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Describe money and functions of money using real life examples and further describe how banks, central

banks control money-supply, money multiplication and its pros and cons. Explain all processes banks, consumers and governments follow in about sequences.

Group work by, Gohar Badalyan Caridad Morente Cadenas de Llano Merve Nasr David Babayan Teresa Picerno

15.11.2011

Outline Introduction Money


Functions of money Measuring money supply The circulation of money

Banking Banks and money supply


Money multiplication

Central Banks and Monetary Policy


Central Bank and its Functions Central Banks and Monetary Policy Control of money supply

Introduction
What is money and why everyone wants to have money? Why you can change money for some commodity? An answer to this and other questions related to money is possible to find in this paper. There were clearly described money as a universal mean, its functions and a circulation of it. Banks and banking, how central banks control the money supply and how the monetary policy works. Together with definitive and systematic explanations there were brought a real life examples related to this, which help reader to understand it more clearly.

Money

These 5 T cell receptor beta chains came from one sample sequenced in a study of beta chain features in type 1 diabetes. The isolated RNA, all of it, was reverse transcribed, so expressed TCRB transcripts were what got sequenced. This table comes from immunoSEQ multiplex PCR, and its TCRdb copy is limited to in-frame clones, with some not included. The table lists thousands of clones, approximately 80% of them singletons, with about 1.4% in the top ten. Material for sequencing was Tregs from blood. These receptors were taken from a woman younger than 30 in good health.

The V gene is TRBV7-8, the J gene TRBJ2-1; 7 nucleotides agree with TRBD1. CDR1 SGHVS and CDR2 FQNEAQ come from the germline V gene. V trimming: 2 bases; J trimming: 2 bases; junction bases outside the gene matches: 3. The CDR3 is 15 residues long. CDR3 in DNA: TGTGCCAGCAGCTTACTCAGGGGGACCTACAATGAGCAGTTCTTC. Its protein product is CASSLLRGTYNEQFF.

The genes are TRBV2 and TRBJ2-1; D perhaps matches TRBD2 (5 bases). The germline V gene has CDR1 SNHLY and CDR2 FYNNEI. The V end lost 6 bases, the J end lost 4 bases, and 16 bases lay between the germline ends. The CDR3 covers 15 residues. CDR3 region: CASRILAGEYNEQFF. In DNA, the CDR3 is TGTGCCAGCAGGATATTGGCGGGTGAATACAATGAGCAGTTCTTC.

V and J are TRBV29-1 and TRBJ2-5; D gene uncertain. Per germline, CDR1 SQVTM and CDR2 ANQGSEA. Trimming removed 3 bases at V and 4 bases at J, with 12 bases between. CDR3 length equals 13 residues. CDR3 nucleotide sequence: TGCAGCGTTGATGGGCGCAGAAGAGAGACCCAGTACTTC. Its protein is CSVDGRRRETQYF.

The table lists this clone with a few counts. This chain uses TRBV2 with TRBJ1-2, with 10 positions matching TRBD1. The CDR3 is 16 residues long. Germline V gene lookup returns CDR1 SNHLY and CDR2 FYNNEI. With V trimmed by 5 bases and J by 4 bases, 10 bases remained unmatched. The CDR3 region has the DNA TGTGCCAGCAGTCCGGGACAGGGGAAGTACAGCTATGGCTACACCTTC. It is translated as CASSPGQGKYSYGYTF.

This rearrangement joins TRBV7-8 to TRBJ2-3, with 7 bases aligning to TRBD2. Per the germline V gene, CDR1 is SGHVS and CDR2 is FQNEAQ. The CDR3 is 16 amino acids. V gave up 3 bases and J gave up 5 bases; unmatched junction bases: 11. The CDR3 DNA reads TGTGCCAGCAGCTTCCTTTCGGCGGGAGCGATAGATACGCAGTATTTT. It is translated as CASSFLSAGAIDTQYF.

In economics the meaning of the term money is different from its everyday meaning. People often say money when they mean income or wealth, however in economics money refers specifically to assets that are widely used and accepted as payment. Historically, the forms of money have ranged candy bars, cigarettes (in World War II prisoner-of-war camps), huge wheels of carved stone (on the island of Yap in the South Pacific), cowrie shells (in West Africa), beads (among North American Indians), cattle (in southern Africa) to gold and silver. In modern economies the most familiar forms of money are coins and paper money, or currency. Another common form of money is checkable deposits; assets that can be used in making payments, such as cash and checking accounts, or bank accounts on which checks can be written for making payments. One reason that money is important is that most prices are expressed in units of money, such as dollars, yen, and euros. Money is generally divided into two groups, commodity money and fiat money. Commodity money is for example, prisoners of war made purchases with cigarettes (see Appendix1), quoted prices in terms of cigarettes, and held their wealth in the form of accumulated cigarettes. Of course, cigarettes could also be smoked, so they had an alternative use. Gold represents another form of commodity money. But, today money almost in over the World is mostly fiat money. Fiat money, sometimes called token money, is money that is basically worthless. Why would anyone accept worthless paper instead of something that has some value? It is not because the paper money is exchanged by gold or silver. There was a time when dollar bills were convertible directly into gold. If the price of gold were $35 per ounce, for example, the government agreed to sell 1 ounce of gold for 35 dollar bills. However, it is no longer like this. They are exchangeable only for dimes, nickels, pennies, other dollars, and so on. The public accepts paper money as a means of payment and a store of value because the government has ensured that its money is accepted. The government declares its paper money to be legal tender; the government declares that its money must be accepted in settlement of debts. Functions of money: Money serves four basic functions: It is a medium of exchange, a unit of account, a store of value, and a standard of deferred payment. Not all monies serve all of these functions equally well. But to be money, an item must perform enough of these functions to make people to use it. Medium of Exchange: Money is a medium of exchange; it is given in exchange for goods and services. Sellers willingly accept money as payment for the products and services that they produce. Without money, we would have to resort to barter, the direct exchange of goods and services for other goods and services. Unit of Account: Money is a unit of account: Goods and services are priced in terms of money. This common unit of measurement allows us to compare relative values easily. If whole-wheat